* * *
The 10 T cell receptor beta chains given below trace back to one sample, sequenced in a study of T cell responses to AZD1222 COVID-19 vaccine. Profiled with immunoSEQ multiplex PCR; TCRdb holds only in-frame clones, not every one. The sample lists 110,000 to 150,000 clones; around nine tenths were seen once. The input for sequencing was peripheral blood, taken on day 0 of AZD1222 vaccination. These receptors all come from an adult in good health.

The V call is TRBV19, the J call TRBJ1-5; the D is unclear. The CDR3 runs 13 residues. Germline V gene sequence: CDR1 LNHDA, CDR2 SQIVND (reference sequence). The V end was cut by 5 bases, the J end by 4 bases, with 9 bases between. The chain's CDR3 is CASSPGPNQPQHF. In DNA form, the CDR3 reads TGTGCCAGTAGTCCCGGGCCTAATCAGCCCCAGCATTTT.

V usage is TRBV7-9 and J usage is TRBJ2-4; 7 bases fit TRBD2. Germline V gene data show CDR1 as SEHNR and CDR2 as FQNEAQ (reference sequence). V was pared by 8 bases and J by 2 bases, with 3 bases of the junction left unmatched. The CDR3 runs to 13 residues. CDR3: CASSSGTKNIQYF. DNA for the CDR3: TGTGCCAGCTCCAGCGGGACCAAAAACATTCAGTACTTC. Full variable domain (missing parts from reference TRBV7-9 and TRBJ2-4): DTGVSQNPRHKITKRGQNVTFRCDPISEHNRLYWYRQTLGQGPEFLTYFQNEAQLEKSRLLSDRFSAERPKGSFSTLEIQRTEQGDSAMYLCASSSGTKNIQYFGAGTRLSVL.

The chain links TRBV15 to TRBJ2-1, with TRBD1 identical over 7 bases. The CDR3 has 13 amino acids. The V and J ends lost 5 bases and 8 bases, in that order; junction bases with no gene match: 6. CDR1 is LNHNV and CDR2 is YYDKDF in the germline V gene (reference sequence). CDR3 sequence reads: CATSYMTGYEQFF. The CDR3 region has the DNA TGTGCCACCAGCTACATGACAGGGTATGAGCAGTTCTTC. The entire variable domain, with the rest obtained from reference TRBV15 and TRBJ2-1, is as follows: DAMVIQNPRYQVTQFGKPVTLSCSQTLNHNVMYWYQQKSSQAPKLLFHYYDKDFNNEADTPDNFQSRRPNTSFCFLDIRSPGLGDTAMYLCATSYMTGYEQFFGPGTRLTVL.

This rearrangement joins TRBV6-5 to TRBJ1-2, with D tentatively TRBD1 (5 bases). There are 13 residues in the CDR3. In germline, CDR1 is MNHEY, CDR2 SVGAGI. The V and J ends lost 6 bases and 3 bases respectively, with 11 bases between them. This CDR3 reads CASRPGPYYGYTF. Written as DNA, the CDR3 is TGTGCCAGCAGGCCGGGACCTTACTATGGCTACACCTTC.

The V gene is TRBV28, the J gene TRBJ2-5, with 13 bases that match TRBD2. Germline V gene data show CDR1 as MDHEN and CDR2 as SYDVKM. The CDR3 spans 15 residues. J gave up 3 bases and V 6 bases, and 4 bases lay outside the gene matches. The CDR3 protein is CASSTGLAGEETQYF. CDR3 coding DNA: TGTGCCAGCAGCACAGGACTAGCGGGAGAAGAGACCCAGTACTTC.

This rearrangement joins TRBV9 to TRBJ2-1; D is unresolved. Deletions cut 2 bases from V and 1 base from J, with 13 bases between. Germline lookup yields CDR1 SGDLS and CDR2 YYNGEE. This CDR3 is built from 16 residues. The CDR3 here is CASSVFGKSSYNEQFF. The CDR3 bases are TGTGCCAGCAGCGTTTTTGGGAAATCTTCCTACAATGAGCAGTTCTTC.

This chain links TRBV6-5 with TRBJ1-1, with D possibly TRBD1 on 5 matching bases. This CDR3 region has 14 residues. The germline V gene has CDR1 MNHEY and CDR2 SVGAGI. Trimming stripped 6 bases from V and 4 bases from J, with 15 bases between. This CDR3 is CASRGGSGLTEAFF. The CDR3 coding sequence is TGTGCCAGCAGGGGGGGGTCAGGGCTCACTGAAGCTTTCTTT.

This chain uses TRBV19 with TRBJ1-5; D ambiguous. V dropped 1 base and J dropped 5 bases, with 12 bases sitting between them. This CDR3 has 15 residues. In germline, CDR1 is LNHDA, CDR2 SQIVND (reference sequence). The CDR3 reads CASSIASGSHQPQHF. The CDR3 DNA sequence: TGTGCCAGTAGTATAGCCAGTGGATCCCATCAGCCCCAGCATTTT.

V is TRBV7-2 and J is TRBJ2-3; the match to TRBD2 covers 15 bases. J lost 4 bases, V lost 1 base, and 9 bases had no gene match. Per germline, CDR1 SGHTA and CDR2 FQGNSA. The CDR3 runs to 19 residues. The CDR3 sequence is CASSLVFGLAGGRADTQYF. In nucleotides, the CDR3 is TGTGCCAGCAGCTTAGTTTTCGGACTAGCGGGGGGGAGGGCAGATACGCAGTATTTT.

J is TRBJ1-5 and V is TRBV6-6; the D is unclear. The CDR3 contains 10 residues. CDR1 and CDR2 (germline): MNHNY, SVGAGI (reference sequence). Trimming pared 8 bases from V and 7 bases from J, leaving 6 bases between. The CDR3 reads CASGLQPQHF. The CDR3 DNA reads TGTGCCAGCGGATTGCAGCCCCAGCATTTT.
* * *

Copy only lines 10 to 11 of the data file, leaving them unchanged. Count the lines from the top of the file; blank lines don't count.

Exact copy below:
V is TRBV7-2 and J is TRBJ2-3; the match to TRBD2 covers 15 bases. J lost 4 bases, V lost 1 base, and 9 bases had no gene match. Per germline, CDR1 SGHTA and CDR2 FQGNSA. The CDR3 runs to 19 residues. The CDR3 sequence is CASSLVFGLAGGRADTQYF. In nucleotides, the CDR3 is TGTGCCAGCAGCTTAGTTTTCGGACTAGCGGGGGGGAGGGCAGATACGCAGTATTTT.

J is TRBJ1-5 and V is TRBV6-6; the D is unclear. The CDR3 contains 10 residues. CDR1 and CDR2 (germline): MNHNY, SVGAGI (reference sequence). Trimming pared 8 bases from V and 7 bases from J, leaving 6 bases between. The CDR3 reads CASGLQPQHF. The CDR3 DNA reads TGTGCCAGCGGATTGCAGCCCCAGCATTTT.